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MOSCOW, October 22 /TASS/. The cold season has started in Ukraine on Wednesday amidst gas shortages for internal consumption and unresolved gas dispute with Russia. Schools, kindergartens and hospitals were the first to start receiving heat. Boiler houses will start heating households and apartment blocks by the end of the week, Ukrainian Vice-Premier Volodymyr Groysman said.
Ukraine’s National Commission for Regulation of Energy Tariffs said heating prices had to be raised to $0.9 per square meter to enable heating plants to compensate their expenses in the absence of state subsidies. Unlike in previous years, when the consumer cost for heating was divided equally between twelve months, Ukrainians will have to pay for the heating only until the end of the cold season.
Ukraine is short of 5 billion cubic meters of gas to get over the winter period, Prime Minister Arseniy Yatsenyuk said on Wednesday, noting there were 17 billion cubic meters of gas in gas storage reservoirs. Kiev is planning to buy the needed volumes from Russia or the European Union if a regular round of trilateral gas talks scheduled for October 29 failed. According to the Association of European UGS operators (GSE), its gas stocks have dwindled by 0.06% over the past week.
Naftogaz Chief Serhiy Pereloma said that gas consumption in Ukraine was expected to fall by 24% this year since 2013. Ukraine’s demand in the current cold season is estimated at 26.7 billion cubic meters, of which 10 billion cubic meters will be extracted in Ukraine, 5.7 billion cubic meters will be received as reverse supplies from Europe while the remaining volumes will be taken from gas storage reservoirs.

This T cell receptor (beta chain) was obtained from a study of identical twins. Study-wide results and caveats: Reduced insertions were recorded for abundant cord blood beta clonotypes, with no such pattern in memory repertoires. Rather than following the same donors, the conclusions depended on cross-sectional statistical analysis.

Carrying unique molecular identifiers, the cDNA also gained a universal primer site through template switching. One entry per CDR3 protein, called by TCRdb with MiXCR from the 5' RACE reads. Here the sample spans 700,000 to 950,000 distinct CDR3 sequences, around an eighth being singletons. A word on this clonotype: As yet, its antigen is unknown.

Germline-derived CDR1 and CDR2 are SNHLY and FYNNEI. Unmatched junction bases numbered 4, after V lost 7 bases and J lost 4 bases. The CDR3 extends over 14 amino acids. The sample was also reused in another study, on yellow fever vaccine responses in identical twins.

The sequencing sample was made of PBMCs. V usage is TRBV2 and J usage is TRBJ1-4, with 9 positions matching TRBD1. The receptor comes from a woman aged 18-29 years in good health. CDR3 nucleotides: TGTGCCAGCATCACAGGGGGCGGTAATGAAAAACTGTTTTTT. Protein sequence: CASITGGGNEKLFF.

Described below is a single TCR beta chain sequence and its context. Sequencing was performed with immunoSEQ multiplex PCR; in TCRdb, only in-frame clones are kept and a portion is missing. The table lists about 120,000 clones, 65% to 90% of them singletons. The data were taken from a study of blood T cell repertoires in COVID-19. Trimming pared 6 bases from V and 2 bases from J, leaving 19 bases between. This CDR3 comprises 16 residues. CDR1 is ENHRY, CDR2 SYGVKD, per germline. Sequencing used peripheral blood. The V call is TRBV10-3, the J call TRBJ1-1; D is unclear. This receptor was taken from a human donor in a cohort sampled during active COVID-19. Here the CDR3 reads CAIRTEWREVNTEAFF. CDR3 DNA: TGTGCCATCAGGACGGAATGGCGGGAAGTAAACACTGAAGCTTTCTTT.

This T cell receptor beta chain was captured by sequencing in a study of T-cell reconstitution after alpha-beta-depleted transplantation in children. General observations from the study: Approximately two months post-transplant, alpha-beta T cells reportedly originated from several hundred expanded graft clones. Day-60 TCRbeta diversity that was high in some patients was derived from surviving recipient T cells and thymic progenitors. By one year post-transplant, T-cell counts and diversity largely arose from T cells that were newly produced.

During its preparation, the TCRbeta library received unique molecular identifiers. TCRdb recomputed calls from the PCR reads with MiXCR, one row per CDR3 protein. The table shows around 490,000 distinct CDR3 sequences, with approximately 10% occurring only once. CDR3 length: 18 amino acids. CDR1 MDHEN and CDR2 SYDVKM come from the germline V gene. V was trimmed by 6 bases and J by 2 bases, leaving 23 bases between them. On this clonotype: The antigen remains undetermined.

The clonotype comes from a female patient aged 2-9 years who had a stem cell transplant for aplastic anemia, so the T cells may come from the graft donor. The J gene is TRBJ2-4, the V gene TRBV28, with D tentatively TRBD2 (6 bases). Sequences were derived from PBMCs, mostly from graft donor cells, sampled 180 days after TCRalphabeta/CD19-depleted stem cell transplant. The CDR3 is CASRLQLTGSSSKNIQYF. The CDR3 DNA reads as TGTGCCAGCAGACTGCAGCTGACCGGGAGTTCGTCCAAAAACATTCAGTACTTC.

According to Ukraine’s Energy Ministry, Ukraine consumed 50.4 billion cubic meters of gas, of which almost 26 billion cubic meters came from Russia, in 2013. Ukraine produced 21 billion cubic meters of gas on its own and imported the rest from Europe.
Prime Minister Yatsenyuk said in September that Ukraine needed to purchase approximately 25 billion cubic meters of gas from Russia irrespective of season. Reverse supplies from Poland, Slovakia and Hungary account for about 25 billion cubic meters (10 billion cubic meters from Slovakia and 5 billion cubic meters from other sources via Poland and Hungary).